Featured Startup: PerfecTemp

By Claire Chen

Evan Korte (BU ’19) and Jacob Staab (EN ’19) became student entrepreneurs only a few weeks into their freshman year, when the two roommates entered the Boeing Patent Challenge in September. Their pitch, PerfecTemp, won them a place amongst the top six finalists, as well as the Skandalaris Cup and the Y’s Thoughts Venture Challenge later that year.


Q: Can you tell me a little bit about yourself and your co-founder, majors, extracurricular interests?


A: I am a Leadership and Strategic Management Major, considering a double major in Marketing or Economics and Strategy, and a German minor. Outside of PerfecTemp I do DSP, and play ultimate Frisbee with Contra.

Jacob is a mechanical engineer, and he’s leaning towards a material science focus, and he’s getting a minor in business strategy. Outside of PerfecTemp he’s getting involved in DSP and in Y’s Thoughts.


Q: How would you describe PerfecTemp?


A: PerfecTemp is revolutionizing outerwear by creating thermally adaptive modular insulation. The idea is that the insulation in your jacket will change based on the ambient temperature.


Q: How did you guys come up with this idea?


A: So, two weeks into school, Jacob asked me if I wanted to go to the Boeing Patent Challenge that we were hosting here, and I said “Okay, we’ll do this if we get a good idea.” The goal of the Boeing patent challenge is to bring Boeing intellectual property to the consumer marketplace, by researching all the patents that Boeing currently has and finding ways to apply them to different fields. I think there’s no bigger consumer marketplace than clothing, so I said, “let’s look into Boeing’s material science and see if there’s anything we can bring to clothing.” So we did the Boeing Patent Challenge and we were finalists, and then we told Boeing we wanted to keep running with it, so we did a little bit of lab testing on the patent and entered the Skandalaris Cup, which we won for consumer-facing products. Then we won the Y’s Thoughts Venture Challenge, and after that Boeing granted us a license for the patent.


Q: How did the lab testing work?


A: We ended up reaching out to a materials company and getting some samples, and then we worked with Dr. Marcus Foston, who’s a materials science professor here. We did some tests in his lab to prove that a discrepancy in coefficient of thermal expansion between two polymers could warp the system of the two. So we successfully proved that, and afterwards Boeing was willing to give us a license to the patent if we could develop a prototype, which we are working on right now.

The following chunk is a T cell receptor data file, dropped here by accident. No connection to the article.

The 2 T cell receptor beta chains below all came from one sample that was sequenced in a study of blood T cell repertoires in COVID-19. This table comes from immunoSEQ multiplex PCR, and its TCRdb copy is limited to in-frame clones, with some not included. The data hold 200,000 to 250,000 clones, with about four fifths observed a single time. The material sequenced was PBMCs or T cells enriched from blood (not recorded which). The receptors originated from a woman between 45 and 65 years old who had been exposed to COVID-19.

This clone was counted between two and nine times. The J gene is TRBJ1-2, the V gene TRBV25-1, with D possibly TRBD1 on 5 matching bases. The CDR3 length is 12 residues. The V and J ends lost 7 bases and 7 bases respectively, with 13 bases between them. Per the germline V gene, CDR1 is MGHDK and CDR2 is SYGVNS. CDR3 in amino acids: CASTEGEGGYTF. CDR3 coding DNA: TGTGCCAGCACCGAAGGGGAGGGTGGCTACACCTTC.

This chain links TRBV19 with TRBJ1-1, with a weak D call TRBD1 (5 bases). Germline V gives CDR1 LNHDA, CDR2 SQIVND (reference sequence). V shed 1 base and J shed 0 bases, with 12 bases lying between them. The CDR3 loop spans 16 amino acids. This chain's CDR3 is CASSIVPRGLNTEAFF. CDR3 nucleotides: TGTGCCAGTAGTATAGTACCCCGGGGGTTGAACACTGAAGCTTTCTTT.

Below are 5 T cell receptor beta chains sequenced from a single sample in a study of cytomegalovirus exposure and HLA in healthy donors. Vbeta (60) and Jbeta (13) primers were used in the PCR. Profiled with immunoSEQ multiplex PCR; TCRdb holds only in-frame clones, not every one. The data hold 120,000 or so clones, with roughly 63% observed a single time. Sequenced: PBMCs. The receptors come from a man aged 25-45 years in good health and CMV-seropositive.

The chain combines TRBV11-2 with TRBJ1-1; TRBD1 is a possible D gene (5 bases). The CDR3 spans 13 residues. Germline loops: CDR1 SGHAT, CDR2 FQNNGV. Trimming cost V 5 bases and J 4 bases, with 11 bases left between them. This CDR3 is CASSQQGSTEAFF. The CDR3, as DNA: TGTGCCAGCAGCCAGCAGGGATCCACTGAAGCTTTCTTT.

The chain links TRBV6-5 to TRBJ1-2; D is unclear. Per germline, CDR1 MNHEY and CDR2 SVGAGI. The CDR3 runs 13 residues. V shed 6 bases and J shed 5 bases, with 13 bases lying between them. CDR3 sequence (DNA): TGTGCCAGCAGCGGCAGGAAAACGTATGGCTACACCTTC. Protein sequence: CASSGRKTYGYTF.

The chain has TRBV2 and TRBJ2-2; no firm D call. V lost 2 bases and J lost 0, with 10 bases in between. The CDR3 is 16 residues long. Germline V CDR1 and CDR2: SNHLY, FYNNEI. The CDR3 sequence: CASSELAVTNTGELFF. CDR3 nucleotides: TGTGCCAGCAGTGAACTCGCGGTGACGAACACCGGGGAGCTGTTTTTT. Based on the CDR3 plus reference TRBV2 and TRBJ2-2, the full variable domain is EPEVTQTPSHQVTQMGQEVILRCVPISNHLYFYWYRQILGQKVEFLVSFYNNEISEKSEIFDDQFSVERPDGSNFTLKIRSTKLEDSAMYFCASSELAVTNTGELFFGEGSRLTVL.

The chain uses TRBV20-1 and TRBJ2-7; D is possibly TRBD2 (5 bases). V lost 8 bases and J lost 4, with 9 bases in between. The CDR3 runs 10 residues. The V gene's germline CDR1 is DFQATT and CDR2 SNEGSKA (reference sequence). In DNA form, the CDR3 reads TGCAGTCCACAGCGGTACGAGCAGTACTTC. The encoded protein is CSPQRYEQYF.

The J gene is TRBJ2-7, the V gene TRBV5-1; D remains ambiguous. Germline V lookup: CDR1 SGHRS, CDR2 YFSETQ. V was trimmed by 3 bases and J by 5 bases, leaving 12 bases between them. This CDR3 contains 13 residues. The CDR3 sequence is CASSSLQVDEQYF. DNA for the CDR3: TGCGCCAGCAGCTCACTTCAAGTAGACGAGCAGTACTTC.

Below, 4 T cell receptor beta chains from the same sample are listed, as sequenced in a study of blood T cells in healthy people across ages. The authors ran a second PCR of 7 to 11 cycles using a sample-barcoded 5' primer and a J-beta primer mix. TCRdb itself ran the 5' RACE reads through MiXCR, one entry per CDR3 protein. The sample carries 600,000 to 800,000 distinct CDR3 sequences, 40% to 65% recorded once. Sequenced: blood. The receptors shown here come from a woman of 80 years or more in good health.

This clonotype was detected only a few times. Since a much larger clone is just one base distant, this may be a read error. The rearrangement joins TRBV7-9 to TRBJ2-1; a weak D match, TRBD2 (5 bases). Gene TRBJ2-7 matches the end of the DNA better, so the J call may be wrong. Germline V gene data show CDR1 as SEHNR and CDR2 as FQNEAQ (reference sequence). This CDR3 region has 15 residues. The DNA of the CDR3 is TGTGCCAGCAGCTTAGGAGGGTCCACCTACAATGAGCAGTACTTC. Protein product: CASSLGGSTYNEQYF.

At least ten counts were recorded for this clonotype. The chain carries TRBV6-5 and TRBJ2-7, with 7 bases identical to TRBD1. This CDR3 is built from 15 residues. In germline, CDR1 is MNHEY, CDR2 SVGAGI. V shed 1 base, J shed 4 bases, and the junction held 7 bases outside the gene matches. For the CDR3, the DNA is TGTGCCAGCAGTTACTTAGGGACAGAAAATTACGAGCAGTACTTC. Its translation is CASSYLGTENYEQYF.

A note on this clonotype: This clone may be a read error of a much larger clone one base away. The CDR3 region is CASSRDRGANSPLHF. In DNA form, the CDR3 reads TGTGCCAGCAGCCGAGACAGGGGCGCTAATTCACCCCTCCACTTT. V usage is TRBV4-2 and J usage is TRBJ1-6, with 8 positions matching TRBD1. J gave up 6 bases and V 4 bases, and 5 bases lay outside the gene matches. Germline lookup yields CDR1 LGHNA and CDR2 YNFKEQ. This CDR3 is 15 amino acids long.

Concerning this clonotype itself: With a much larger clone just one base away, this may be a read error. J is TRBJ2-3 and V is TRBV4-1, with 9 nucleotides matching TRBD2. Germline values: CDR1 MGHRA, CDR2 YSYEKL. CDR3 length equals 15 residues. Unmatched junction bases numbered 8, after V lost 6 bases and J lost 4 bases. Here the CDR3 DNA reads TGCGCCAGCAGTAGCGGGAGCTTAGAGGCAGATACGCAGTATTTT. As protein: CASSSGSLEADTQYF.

Q: So are you attempting to work your insulation module into an actual piece of clothing, like a jacket?


A: We want to be able to create one module of insulation. The hard part is really going to be creating a structure, to get it to warp repeatedly over—the goal is a thousand cycles.


Q: What are your long-term goals for PerfecTemp?


A: In the end, we want to be a manufacturing company, and sell to large clothing companies like NorthFace, Columbia, or Marmot. We see that as the best way to make profit because we don’t want to have to compete making our own jackets against these proven companies, with loyal customers, so we figure if we can create a product that they like, they’ll put it in their jackets, and we can tap into their consumer base. Our end goal is to be a manufacturing company, but it’s a long way off.


Q: And have you heard about any other companies that are doing something similar with insulation?


A: Well, no one is creating thermally adaptive insulation like we are, but the general structure for insulation companies, like the manufacturing and then selling direct to companies is the industry standard. Most of these clothing companies do not do research and development, they just do field testing for marketing purposes, so they’re always looking to buy the next best insulation from insulation companies.


Q: What’s your favorite thing about WashU?


A: Well, I would say the people, and Jacob and I gawk at that all the time. There are so many places we could’ve ended up; I was one day from going to another school and Jacob had offers from tons of other schools, but we both ended up here, as roommates, and we have a company now. It’s crazy. But I think that that sort of talent is all over WashU, you can always find people who are looking to do cool things, and we have a good startup community that’s getting stronger and people are doing really great stuff, so I think definitely the people. But not for their friendliness, or the party atmosphere, I think it’s for like the people’s ambition that’s most exciting.


Q: Thank you so much!


PerfecTemp is now in the process of applying to the Y Combinator seed accelerator for the Winter 2017 session, as well as continuing to develop their insulation prototype. To hear about more about PerfecTemp’s journey, check out founders Evan Korte and Jacob Staab on LinkedIn. For more on WashU’s outstanding entrepreneurs and the campus startup scene, join Y’s Thoughts!

–Claire Chen

Y’s Thoughts Blog Writer

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